Vermont Public is independent, community-supported media, serving Vermont with trusted, relevant and essential information. We share stories that bring people together, from every corner of our region. New to Vermont Public? Start here.

© 2024 Vermont Public | 365 Troy Ave. Colchester, VT 05446

Public Files:

For assistance accessing our public files, please contact or call 802-655-9451.
Play Live Radio
Next Up:
0:00 0:00
Available On Air Stations

Anthony Doria Left Mark On South Royalton

A colorful figure in Vermont history has passed away. Anthony Doria’s legacy includes founding the Vermont Law School and renovating several of the buildings around town.

But he was also a controversial public figure. Dick Drysdale, editor of the Herald of Randolph has written about Doria’s passing and spoke with VPR’s Mitch Wertlieb.  

Doria arrived in Vermont from Philadelphia in the 1960s. He was born in Italy with some noble lineage, which Drysdale says Doria, “always made the most of.”

“Out-sized personality,” is a good term to describe Doria.  

“In fact he was a crook in many ways, he only spent time for one of his crimes, but he was in trouble all the time,” Drysdale said, and the secrecy around Doria’s death is not surprising.

He died on May 23rd, and Drysdale says it was totally hush hush, and he only was able to confirm it recently, as one family member was opposed to talking about Doria’s passing.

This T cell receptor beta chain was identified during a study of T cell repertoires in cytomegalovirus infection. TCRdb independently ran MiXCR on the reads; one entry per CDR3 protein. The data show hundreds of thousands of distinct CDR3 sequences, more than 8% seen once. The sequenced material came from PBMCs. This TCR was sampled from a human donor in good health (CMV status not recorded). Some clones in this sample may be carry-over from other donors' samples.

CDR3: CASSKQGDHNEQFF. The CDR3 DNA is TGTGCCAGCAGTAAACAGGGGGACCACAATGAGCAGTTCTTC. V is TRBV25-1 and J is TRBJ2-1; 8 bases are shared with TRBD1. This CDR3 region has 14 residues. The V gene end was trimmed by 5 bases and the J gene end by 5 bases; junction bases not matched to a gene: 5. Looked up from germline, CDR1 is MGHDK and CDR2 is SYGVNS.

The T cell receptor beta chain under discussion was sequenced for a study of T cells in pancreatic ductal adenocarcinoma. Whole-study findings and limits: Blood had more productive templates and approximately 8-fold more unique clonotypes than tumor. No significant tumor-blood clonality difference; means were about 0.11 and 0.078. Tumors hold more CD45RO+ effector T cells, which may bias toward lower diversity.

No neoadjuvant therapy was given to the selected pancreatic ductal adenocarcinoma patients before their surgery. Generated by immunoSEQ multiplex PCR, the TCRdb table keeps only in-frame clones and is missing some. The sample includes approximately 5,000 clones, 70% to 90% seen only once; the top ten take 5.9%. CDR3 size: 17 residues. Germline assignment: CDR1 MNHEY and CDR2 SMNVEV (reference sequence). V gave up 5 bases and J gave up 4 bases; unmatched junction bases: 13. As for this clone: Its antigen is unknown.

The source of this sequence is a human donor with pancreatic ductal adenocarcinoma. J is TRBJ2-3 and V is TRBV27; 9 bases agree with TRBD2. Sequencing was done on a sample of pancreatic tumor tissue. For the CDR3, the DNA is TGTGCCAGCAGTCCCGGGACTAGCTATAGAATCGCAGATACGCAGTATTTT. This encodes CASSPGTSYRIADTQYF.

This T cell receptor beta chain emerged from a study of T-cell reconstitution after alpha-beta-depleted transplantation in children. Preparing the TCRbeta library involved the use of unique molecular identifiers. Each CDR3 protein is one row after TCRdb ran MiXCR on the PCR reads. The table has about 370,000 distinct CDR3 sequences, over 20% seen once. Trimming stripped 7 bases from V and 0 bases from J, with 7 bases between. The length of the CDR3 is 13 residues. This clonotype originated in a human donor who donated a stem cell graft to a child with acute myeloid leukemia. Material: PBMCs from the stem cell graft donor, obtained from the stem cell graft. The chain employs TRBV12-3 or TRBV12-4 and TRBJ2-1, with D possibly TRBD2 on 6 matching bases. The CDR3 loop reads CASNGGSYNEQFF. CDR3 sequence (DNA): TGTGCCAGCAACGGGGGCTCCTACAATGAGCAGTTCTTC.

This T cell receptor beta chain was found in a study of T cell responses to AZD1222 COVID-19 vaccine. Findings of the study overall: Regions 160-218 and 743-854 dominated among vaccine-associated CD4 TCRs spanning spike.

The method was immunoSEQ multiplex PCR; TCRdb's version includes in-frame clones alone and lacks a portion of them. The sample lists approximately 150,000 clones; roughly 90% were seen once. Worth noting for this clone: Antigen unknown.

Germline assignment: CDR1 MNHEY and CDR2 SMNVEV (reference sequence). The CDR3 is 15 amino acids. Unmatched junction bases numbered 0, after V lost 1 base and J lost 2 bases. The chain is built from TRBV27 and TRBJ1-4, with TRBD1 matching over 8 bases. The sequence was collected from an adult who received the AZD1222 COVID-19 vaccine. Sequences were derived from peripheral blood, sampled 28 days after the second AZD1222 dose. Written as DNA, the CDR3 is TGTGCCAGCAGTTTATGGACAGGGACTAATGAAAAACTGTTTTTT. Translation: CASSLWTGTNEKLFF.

Drysdale says Doria was only dean of the law school for about a year and a half, and his legal troubles meant that he was not held in high esteem by the school’s administration.

The story goes that a law student found out that Doria had been convicted for fraud in Philadelphia, and that lead to Doria’s departure from the school. Others say it was because of the school’s financial troubles.

Drysdale says Doria also left a legacy of unpaid taxes, debts and foreclosures, but also left the town of South Royalton with a tremendous asset, one of the best small law schools in the country.

Melody is the Contributing Editor for But Why: A Podcast For Curious Kids and the co-author of two But Why books with Jane Lindholm.
A graduate of NYU with a Master's Degree in journalism, Mitch has more than 20 years experience in radio news. He got his start as news director at NYU's college station, and moved on to a news director (and part-time DJ position) for commercial radio station WMVY on Martha's Vineyard. But public radio was where Mitch wanted to be and he eventually moved on to Boston where he worked for six years in a number of different capacities at member station a Senior Producer, Editor, and fill-in co-host of the nationally distributed Here and Now. Mitch has been a guest host of the national NPR sports program "Only A Game". He's also worked as an editor and producer for international news coverage with Monitor Radio in Boston.
Latest Stories